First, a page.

KKK leader detained in Prague
David Duke's arrest shows erratic response to extremism
Posted: April 30, 2009
Authorities detained Duke April 24 and released him hours later.
By Wency Leung and Martina Čermáková
As politicians commend the April 24 arrest of former Klu Klux Klan leader David Duke, some human rights activists are puzzling over inconsistencies in the Czech Republic's efforts to crack down on racism.
Duke, a visiting U.S. citizen, had been scheduled to give lectures in Prague and Brno over the weekend to promote his book, My Awakening. He was arrested by a team of at least 30 masked policemen at a Prague restaurant on suspicion of denying the Holocaust, and was later released and given a midnight deadline to leave the country.
Interior Minister Ivan Langer told the Czech News Agency (ČTK) that he applauded the police for a professional job in handling Duke's expulsion, while Human Rights and Minorities Minister Michael Kocáb said he also supported the action.
Meanwhile, April 25, yet another nationalist extremist march of around 100 demonstrators took place in Krupka, north Bohemia, extending on recent high-profile extremist rallies in Ústí nad Labem and Přerov.
Prague-based Roma rights activist Gwendolyn Albert, who monitored the Krupka march, said she believed arresting and ejecting Duke was the right move. "However, it really underscores how schizophrenic the Czech authorities are and how weak they are when it comes to addressing hate crimes in real time," she said.
Albert noted that, while Czech police had sought out evidence in Duke's book to arrest him, they were deaf to the racist taunts that protesters shouted during the neo-Nazi rallies in Ústí nad Labem and Krupka. "Even if Czech authorities did deport David Duke, they are far from leaders in the fight against hate speech," she said.
Tomáš Kraus, executive director of the Federation of Jewish Communities in the Czech Republic, also supported Duke's arrest, saying it offered a clear signal to international community and local extremists that personalities like Duke are not welcome. But, he, too, noted that the Czech Republic is a long way from fully addressing extremism in the country.
"I only think the authorities managed this individual case properly," Kraus said. "More important is, what's next? What's the next step [in tackling] the local neo-Nazi movement?"
The recent extremist rallies - as well as an April 18 attack on a Roma family in Vítkov, which left a 2-year-old girl in critical condition - indicate a possible increase in extremist activity in the country, and have cranked up public pressure on authorities to take action against racism.
At the same time, authorities' response to Duke's visit has generated criticism from extremist groups over the level of freedom of expression in the Czech Republic. Duke's arrest was met with outrage from his supporters, who labeled him "a prisoner of conscience." About 80 of them gathered in protest in front of the Interior Ministry April 25, without incident.
Filip Vávra, who invited the controversial U.S. personality to speak in the Czech Republic, said he was with Duke at the Prague restaurant Černý orel (The Black Eagle) at the time of his arrest at 5:45 p.m. Vávra said Duke was being interviewed by Czech newspaper Právo when about 30 heavily armed commando police and about another 15 plain-clothed officers stormed in.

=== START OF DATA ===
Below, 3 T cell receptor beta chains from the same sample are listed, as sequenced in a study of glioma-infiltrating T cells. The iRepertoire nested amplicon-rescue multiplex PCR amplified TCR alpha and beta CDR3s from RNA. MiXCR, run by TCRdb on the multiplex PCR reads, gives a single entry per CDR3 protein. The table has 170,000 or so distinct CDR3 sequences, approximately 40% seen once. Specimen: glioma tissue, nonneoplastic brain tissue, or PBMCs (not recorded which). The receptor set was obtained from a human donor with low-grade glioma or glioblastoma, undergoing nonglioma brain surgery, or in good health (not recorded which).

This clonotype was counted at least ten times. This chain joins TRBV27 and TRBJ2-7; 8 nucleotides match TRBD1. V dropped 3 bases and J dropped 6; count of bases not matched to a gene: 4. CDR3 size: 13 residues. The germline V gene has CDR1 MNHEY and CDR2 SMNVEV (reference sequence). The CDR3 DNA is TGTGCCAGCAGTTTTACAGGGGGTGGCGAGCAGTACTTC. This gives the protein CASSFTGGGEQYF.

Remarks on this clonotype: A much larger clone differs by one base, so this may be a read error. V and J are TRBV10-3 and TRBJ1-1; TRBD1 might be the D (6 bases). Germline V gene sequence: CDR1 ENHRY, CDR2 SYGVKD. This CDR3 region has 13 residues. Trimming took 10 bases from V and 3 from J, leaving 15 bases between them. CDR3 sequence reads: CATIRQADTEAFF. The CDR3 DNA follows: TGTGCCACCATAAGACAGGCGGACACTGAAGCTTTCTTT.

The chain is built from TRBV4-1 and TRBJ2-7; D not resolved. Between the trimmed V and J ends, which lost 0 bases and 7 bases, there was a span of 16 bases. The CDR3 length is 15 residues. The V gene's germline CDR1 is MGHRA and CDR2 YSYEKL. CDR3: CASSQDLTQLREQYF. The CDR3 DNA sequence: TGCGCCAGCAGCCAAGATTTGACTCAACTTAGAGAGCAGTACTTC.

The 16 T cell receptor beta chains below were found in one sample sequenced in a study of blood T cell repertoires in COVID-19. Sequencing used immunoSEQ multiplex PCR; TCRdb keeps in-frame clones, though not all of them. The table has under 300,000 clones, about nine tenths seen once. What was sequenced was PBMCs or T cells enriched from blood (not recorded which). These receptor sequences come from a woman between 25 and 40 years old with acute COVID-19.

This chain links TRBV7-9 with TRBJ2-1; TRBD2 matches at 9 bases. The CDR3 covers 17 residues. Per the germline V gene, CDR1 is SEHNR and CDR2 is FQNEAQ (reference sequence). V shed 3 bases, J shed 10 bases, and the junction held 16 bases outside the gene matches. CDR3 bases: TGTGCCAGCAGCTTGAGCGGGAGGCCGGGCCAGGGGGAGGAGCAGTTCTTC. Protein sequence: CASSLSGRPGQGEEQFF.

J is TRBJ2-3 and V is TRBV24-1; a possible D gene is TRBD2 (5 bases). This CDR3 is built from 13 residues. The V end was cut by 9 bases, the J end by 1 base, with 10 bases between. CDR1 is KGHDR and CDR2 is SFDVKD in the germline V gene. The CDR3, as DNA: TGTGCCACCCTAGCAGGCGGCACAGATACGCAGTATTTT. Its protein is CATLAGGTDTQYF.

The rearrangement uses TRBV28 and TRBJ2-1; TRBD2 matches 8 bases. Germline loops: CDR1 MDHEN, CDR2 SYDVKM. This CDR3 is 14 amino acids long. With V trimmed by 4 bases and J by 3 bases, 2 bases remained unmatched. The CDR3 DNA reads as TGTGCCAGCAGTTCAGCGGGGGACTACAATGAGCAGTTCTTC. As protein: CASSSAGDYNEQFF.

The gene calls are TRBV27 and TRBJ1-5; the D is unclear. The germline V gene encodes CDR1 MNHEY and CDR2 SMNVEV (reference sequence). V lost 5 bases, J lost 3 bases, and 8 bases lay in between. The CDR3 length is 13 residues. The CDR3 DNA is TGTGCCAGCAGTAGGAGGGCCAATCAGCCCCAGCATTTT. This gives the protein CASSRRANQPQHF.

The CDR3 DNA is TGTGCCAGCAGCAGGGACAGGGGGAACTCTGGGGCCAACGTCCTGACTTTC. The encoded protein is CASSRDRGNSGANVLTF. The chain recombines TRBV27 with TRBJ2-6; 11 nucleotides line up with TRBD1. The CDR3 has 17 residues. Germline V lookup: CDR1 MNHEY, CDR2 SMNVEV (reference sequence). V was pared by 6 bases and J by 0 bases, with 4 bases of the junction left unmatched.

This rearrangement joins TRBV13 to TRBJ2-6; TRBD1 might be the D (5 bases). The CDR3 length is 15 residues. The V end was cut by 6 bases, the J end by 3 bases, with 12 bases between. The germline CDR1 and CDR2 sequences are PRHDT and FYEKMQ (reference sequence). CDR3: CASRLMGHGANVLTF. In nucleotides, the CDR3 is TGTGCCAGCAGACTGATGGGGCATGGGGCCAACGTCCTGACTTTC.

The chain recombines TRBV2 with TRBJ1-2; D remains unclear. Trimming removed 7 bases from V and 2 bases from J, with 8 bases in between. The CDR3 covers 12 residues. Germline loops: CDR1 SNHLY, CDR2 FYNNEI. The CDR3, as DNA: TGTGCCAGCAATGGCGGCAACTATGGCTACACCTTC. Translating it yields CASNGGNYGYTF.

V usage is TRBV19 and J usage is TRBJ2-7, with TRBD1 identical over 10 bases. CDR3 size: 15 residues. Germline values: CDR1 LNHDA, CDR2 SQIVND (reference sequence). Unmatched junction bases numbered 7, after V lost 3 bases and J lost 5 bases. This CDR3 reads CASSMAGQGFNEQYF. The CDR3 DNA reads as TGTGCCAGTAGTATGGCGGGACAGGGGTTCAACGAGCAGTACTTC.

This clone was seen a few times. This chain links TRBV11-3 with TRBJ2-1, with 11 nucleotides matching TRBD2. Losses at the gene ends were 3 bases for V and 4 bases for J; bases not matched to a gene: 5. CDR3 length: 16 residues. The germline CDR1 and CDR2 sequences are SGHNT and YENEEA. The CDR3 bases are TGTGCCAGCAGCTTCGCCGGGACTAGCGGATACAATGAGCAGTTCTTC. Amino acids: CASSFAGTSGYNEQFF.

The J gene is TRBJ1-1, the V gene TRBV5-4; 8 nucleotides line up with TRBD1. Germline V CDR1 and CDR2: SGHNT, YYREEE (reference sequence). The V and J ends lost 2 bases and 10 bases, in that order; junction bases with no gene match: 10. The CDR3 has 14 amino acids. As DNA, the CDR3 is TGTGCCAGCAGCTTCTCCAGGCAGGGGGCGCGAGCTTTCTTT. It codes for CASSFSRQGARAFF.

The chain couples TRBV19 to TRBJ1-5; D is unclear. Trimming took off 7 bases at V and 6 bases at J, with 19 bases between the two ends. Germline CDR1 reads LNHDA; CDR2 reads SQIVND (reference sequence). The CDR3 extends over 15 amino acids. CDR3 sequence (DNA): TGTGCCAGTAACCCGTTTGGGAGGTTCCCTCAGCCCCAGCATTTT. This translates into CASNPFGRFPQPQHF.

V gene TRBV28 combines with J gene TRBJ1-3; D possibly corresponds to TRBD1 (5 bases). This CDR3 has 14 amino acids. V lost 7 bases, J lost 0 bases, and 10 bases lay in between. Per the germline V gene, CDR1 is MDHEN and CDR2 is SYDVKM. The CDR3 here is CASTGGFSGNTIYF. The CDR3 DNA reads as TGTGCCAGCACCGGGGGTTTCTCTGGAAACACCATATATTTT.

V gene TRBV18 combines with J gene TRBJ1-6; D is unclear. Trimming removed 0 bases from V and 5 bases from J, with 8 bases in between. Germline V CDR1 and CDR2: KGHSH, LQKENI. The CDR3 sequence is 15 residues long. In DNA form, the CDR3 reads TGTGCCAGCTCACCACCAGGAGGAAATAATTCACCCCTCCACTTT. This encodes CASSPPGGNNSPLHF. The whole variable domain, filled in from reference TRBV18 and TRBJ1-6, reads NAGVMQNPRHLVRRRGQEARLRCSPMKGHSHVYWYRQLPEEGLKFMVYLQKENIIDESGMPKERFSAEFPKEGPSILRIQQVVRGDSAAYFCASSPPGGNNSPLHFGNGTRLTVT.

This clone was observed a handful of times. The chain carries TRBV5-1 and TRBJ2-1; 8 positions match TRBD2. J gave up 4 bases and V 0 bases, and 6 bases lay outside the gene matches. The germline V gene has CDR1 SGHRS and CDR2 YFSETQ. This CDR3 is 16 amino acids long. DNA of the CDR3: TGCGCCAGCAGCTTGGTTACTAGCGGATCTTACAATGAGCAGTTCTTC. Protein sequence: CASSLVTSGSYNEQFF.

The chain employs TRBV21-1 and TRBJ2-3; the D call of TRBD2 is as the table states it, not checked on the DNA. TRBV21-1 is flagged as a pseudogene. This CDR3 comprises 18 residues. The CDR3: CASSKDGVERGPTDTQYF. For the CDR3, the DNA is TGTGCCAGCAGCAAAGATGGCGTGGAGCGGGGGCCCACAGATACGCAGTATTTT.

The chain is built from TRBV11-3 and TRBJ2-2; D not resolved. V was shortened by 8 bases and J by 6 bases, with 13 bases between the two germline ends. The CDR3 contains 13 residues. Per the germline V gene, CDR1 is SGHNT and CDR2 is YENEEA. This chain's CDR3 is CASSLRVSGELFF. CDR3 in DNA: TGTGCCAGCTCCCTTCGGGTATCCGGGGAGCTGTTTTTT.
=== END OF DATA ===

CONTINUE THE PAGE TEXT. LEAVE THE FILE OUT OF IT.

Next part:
"Compared to this, there were only 10 of us in the restaurant, including two women," Vávra said. "The police didn't use violence, but … [they] were pointing tasers at us the entire time."
Vávra added the police treatment of Duke was unfair and unwarranted. "It's scandalous that a person who has never hurt anyone is not wanted in this country, and [yet] the president of Israel who massacres Palestinian civilians is welcomed here by top politicians," he said, referring to Israeli President Shimon Peres' March 30 visit to Prague.
Spreading the message
Ironically, in his interview with Právo minutes before his arrest, Duke mentioned that he had given speeches all over Europe, including Germany, the Netherlands, Belgium, Sweden and France, without running into problems with the authorities. "I don't think something like that would happen in the Czech Republic," he told the daily.
On his Web site, following his release at 1 a.m. April 25, Duke suggested his arrest and expulsion had, in fact, worked to his advantage. "I am doing tremendous numbers of interviews because of this false imprisonment, so we are reaching literally millions of people here in the Czech Republic and around the world that I would not have reached otherwise," he wrote.
He added that he had not intended to discuss the Holocaust during his planned lectures in the country, where denying the Holocaust is punishable by up to three years in prison.
Police said Duke left the country within hours of his release.
The U.S. Embassy declined to comment on the grounds for Duke's arrest and expulsion, referring reporters to Czech authorities.
In an e-mailed statement, Interior Minister Langer said he had not ordered the arrest, but noted that he wanted to "warn that Czech laws also apply to foreigners."
Duke's lawyer Klára Slámová, meanwhile, said a complaint against the police has been filed on Duke's behalf. "There were no grounds for his arrest," she said.
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